Mr. Chair, honourable members, I am privileged to speak to you today. Thank you for having me back and thank you for the opportunity to provide some comments on the bill at hand, Bill C-31.
I have studied extensively the phenomenon of homegrown terrorism in the West. During the course of my research, I have looked closely at the connection between the threat of terrorism, and asylum laws in refugee application-processing programs. I am not an expert on the intricacies of asylum laws in any given country, including Canada, but I am happy to speak to the security implications of the systems that I have encountered.
My comments will be limited to these security implications. I hope you understand, if I acknowledge areas in which I might be less than qualified to offer an assessment of aspects of the bill in question that extend beyond the realm of security, and particularly the dangers of terrorism. I want to strongly qualify my comments by stating that the risk of terrorism is not proportionate to the number of a country's immigrants, either legal or illegal; to the number of approved asylum requests; or to the number of people who remain, say, in a country despite being denied asylum.
However, the evidence does show that a risk arises when either asylum and refugee processing structures are not properly developed or the laws are inadequately enforced.
It is in the highest tradition of western democratic values to welcome immigrants of all origins. Nowhere have such values been put into practice more fully than in North America, particularly in Canada. However, equally important are our government's responsibilities of ensuring accountability and providing security.
As an American, I can say unequivocally that Canada's reputation as a nation that both welcomes and values its immigrants is well known in the U.S. Living in the U.K. and travelling across Europe and elsewhere in the world, I certainly have the sense that Canada is viewed as a beacon of hope and opportunity around the globe. However, paired with this welcoming reputation is a certain awareness, at times even a cynical appreciation, of Canada's very generous social welfare programs and their extensive availability to newly arrived immigrants.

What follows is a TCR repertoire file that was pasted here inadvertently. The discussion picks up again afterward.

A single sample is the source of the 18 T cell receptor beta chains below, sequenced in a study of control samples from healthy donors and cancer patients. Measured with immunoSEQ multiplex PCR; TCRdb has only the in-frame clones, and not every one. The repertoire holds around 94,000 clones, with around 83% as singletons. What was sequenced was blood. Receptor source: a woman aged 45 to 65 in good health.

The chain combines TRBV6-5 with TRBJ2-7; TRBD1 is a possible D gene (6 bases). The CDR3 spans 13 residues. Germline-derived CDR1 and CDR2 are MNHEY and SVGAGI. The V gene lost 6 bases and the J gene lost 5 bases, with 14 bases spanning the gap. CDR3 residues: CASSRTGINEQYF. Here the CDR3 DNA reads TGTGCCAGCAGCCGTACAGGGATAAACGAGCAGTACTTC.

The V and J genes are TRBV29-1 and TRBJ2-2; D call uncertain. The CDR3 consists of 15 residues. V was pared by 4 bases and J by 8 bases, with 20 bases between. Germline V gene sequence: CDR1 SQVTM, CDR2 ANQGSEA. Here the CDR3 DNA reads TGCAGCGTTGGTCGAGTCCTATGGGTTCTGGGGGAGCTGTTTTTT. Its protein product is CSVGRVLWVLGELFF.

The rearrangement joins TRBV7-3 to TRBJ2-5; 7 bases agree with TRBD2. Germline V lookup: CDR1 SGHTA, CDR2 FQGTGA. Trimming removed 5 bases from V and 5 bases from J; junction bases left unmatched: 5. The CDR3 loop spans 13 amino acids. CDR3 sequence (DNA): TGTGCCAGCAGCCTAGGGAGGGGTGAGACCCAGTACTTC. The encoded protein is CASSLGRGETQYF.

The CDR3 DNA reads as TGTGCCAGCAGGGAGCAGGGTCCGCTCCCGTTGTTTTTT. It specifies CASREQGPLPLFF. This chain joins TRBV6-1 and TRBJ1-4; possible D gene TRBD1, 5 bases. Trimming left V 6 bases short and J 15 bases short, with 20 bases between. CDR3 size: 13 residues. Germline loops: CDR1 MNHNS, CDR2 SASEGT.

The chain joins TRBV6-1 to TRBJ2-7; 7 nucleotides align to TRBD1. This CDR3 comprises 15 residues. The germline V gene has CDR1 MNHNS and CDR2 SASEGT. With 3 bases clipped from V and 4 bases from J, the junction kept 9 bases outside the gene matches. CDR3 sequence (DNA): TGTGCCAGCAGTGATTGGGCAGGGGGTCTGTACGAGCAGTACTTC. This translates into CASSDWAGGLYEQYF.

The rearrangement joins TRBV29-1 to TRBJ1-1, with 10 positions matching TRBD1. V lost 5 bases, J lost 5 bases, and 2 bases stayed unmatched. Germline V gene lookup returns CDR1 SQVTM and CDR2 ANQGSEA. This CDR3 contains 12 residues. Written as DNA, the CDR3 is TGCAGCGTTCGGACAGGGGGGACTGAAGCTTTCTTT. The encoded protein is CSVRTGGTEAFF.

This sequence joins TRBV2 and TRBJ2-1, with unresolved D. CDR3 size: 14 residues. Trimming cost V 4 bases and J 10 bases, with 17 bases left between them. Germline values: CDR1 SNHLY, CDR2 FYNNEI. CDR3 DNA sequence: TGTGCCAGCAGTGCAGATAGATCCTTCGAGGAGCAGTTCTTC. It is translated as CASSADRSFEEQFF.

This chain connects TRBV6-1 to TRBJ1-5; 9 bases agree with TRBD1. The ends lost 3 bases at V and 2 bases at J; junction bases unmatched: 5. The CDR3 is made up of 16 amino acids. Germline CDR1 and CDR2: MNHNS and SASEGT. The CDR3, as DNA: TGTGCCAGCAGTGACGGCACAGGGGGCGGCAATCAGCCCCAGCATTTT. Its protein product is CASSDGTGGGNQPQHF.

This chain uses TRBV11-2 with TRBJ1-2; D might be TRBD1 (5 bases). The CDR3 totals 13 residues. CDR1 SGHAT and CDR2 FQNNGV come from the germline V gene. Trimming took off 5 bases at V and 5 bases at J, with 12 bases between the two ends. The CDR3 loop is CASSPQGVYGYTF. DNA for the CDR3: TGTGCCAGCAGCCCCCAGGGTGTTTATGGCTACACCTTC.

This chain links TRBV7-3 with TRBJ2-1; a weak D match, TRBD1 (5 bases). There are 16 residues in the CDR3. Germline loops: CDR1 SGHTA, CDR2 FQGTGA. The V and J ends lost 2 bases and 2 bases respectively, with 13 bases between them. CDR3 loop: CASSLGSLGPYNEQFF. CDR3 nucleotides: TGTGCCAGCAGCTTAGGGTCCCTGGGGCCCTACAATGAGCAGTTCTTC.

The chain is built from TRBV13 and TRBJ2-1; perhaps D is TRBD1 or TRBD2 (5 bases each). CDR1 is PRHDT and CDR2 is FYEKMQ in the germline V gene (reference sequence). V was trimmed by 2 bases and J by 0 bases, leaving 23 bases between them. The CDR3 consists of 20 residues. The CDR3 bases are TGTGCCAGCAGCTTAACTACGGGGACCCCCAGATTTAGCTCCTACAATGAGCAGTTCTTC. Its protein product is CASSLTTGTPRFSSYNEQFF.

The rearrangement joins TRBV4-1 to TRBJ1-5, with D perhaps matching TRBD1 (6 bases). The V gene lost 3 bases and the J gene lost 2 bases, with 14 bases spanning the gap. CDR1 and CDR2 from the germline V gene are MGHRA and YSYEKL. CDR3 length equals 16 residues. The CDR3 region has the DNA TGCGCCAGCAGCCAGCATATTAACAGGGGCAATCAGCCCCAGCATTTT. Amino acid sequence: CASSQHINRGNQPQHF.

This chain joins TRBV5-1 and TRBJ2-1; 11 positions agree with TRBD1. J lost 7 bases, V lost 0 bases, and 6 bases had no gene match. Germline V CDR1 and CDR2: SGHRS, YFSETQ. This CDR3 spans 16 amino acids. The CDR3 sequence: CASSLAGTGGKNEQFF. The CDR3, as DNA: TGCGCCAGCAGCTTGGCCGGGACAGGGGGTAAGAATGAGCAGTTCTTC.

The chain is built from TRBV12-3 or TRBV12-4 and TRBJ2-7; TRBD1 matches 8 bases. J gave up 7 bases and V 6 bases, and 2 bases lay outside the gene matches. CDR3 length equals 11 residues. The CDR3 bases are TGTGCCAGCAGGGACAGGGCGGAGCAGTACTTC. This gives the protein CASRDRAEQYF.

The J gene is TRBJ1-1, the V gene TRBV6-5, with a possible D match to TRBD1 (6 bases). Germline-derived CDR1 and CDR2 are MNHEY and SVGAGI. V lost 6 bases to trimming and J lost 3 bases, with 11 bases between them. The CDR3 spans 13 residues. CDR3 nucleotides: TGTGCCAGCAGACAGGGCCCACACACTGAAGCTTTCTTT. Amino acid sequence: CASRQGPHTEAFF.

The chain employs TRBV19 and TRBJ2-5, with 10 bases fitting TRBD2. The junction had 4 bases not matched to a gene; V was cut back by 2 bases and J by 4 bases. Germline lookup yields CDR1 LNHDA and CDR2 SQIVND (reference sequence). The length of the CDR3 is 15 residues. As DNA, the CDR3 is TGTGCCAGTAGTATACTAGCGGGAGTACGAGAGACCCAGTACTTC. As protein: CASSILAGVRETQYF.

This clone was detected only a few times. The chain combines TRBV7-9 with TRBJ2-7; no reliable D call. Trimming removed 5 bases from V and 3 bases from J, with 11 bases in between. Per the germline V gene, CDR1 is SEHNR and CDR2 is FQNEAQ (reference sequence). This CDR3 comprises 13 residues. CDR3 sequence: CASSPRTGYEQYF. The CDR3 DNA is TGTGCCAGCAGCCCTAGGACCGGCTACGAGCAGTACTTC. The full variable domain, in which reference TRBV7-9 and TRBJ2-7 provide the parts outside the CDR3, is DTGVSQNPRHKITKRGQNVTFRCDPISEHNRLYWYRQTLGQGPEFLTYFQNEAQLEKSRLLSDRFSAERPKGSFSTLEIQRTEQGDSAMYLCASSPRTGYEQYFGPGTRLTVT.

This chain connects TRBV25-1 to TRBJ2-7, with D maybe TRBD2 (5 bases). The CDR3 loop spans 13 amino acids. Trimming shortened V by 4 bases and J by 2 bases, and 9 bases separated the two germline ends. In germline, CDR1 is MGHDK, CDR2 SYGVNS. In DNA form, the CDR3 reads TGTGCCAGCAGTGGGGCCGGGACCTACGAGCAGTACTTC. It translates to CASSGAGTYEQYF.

This is something shared with other countries as well, mainly those in western Europe. Too often, this generosity is exploited, as it often is here in the U.K., and notably in Scandinavian countries as well, for example. As I understand it, ending the manipulative exploitation of such programs, which sometimes carries on for an extended period of time, is one of several objectives of the bill being discussed here today.
From my standpoint, I would argue that there is also a security component to this. Recent history from European countries certainly shows that Byzantine refugee legal structures are sometimes exploited by people who threaten the security of the host country. Thus, you have senior radicalizing preachers and a number of convicted terrorists who have claimed asylum and subsequently received surprisingly large sums of money through very generous social welfare programs. Many of these individuals are currently in prison.
To give an example that involves Canada, in the so-called millennium bomb plot, an individual named Ahmed Ressam planned to detonate a bomb at Los Angeles International Airport, which was thwarted at the Canada-U.S. border in December of 1999, as I'm sure you all know. Ressam had entered Canada in 1994 on a fake passport. He was arrested and he applied for refugee status. He was released pending a hearing and subsequently received several years' worth of social welfare benefits. When his application was denied, he appealed, and that too was denied in 1998. However, no removal order could be carried out, because at that time, he was at a training camp in Afghanistan. He would later return on a fraudulently obtained Canadian passport.
Incidentally, another millennium plot was disrupted just days later, halfway around the world in Frankfurt, Germany. Four men were arrested who were believed to be planning to blow up the Strasbourg Christmas market just across the border in France. Two of those arrested were failed asylum seekers living in Britain, whom the British government had failed to deport for several years.